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I need to get the latest A records of a DNS in a script. The script is doing some monitoring operations. The Default TTL of DNS record is 5 minutes, but the monitoring script is running every minute. I am using PHP's function dns_get_record to get the A Records but I was wondering if there is a way I can neglect the TTL caching and get the records off DNS server and not cache.

Ofcourse, any way to force this so that no network level cache is applicable and everytime I run the script, it actually hits DNS server?

Thanks Sparsh Gupta

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up vote 3 down vote accepted

No. A regular client does not have the ability to demand of a caching DNS server that it flush its cache and requery the authoritative servers. This is by design -- I'll leave the amount of DDoS havoc you could otherwise get up to as an exercise for the reader.

If you absolutely positively MUST have the un-cached record, query your regular name server for the target domain's NS record, then query the authoritative server directly.

NOTE: This is generally regarded as rude behavior and should really not be used except as a last resort -- what, precisely, is so horribly critical that you absolutely need a perfect recheck every minute just in case a record changed without you noticing?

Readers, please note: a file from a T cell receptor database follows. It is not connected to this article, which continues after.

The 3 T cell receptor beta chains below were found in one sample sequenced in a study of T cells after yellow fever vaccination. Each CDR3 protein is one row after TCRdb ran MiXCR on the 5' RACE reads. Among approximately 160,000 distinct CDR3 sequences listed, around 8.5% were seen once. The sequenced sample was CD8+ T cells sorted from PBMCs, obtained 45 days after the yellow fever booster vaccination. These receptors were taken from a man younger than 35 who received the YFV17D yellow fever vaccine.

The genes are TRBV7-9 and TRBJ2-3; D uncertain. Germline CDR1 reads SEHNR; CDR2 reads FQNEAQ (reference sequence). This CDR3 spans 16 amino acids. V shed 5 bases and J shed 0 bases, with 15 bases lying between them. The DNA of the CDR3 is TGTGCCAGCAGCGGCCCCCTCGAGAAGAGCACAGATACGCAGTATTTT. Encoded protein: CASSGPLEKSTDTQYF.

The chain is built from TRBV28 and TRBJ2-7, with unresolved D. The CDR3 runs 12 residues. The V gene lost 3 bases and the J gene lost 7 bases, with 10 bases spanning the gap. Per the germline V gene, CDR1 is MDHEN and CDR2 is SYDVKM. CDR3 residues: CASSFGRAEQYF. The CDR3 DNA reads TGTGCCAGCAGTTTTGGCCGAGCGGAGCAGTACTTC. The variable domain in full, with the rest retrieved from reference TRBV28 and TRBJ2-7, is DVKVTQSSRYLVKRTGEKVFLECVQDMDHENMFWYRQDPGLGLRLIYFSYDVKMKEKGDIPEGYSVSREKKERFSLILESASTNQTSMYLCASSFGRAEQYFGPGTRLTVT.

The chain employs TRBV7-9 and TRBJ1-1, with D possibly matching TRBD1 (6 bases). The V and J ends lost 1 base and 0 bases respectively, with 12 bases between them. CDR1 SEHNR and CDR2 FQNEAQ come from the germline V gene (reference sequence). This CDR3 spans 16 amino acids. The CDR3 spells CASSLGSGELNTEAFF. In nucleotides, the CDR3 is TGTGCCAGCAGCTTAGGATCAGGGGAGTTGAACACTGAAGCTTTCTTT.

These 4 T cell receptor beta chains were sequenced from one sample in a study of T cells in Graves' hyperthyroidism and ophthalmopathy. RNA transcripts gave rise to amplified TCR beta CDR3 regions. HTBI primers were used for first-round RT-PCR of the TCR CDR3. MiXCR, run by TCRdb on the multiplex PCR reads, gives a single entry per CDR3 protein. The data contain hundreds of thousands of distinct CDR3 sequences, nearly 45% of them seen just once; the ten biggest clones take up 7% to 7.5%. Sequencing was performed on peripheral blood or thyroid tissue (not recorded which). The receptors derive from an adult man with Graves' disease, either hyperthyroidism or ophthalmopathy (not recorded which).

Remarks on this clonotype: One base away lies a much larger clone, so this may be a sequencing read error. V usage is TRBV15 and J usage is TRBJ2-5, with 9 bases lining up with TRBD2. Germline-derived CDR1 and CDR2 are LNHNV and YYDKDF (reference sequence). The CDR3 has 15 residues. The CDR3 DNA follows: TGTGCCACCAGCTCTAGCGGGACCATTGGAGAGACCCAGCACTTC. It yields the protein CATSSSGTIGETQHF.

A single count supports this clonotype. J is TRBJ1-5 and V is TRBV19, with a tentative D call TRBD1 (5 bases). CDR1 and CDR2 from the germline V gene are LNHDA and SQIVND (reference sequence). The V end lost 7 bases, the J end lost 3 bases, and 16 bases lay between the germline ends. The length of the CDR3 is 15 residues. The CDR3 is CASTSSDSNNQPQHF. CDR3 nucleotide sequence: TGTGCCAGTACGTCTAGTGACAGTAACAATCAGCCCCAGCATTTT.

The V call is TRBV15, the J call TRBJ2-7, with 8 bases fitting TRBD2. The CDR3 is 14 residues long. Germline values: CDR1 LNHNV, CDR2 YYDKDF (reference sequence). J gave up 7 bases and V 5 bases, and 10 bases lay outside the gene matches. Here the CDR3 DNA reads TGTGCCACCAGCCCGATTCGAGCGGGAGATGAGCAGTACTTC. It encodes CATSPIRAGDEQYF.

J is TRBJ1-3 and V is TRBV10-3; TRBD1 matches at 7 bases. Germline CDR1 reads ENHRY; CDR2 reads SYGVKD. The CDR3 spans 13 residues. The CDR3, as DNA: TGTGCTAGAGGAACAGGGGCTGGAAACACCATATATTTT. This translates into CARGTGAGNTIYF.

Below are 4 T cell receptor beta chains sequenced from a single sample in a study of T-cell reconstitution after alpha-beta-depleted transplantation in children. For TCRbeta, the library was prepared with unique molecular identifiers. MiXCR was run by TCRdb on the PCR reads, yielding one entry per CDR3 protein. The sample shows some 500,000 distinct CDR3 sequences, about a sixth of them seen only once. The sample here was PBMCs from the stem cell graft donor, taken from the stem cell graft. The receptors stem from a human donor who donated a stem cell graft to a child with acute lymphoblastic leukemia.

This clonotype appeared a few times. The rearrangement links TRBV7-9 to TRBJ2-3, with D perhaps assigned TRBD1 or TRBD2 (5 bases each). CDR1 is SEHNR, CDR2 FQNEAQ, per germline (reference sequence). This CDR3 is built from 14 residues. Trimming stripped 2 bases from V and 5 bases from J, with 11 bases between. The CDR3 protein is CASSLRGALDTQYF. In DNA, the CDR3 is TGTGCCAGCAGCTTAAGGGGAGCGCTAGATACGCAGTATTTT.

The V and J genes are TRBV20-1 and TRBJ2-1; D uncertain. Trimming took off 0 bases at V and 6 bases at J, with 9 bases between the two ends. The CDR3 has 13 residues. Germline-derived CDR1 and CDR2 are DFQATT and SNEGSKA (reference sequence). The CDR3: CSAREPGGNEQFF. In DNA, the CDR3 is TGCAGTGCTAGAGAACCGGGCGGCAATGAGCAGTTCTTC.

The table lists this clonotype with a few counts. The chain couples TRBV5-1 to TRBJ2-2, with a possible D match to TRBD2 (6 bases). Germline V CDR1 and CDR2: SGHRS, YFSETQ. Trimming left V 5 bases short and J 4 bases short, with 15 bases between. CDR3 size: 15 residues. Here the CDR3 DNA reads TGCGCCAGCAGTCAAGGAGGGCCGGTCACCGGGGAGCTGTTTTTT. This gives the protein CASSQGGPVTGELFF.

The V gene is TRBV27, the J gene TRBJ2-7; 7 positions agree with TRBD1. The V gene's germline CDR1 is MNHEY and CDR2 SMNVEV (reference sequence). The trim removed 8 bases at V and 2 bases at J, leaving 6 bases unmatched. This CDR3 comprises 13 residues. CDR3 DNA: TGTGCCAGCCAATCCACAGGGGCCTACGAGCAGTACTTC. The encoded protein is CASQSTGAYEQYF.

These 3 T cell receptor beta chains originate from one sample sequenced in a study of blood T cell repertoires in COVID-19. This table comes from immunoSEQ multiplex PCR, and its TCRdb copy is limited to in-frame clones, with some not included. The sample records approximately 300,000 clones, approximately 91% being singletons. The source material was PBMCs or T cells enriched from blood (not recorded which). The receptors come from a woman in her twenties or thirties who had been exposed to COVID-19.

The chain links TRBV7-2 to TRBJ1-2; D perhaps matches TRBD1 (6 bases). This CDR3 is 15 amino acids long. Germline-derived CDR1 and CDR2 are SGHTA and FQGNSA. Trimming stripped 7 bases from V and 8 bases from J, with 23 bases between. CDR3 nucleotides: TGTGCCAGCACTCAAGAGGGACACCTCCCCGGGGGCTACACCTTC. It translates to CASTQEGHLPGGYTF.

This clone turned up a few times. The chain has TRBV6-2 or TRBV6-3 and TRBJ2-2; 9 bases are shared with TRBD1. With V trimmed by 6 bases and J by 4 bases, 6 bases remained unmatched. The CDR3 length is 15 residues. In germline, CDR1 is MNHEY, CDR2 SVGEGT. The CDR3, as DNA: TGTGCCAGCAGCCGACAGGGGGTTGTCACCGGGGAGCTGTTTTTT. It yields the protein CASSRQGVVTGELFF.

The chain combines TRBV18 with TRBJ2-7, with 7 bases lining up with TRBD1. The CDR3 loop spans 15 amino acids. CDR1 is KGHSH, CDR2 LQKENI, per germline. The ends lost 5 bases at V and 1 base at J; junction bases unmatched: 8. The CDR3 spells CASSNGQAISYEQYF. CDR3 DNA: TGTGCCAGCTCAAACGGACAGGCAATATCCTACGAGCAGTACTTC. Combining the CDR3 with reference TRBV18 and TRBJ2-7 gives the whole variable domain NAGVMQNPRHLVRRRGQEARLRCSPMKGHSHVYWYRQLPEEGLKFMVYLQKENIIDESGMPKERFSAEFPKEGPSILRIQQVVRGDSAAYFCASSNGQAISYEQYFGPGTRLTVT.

... For that matter, why are your TTLs at five minutes by default?

ETA: Most DNS servers out in the wild, especially forwarding ones, will flat out refuse to honour a TTL of anything less than 3600 seconds. If you're lucky, they'll default to a minimum of 1 hour; if you're not they'll default to the commonly accepted default of 86400 seconds (24 hours)...

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...also a TTL of less that 3600 seconds is unlikely to have the desired effect. – symcbean Aug 5 '11 at 11:40
Good point. Amending answer. – Shadur Aug 5 '11 at 11:41
Well.. We have DNS round Robin which divides traffic among multiple servers. We are yet to have IP failover configurations which means that if one of the servers go down, we will still keep sending traffic to it. To avoid it, I want to lookup DNS records and match it against server statuses. I have a plan B where I will same some information at my end about states without actually quering the states but that can have more issues with it. – Sparsh Gupta Aug 5 '11 at 11:59
... I really recommend you start looking into various heartbeat solutions. SOON. DNS propagation isn't even CLOSE to fast enough to be a decent failover. – Shadur Aug 5 '11 at 14:10
@Sparch Gupta: "if one of the servers go down, we will still keep sending traffic to it" - no, the TCP handshake should timeout then retry against a different address - you only lose the established connections and get a delay in the failover. – symcbean Aug 9 '11 at 11:45

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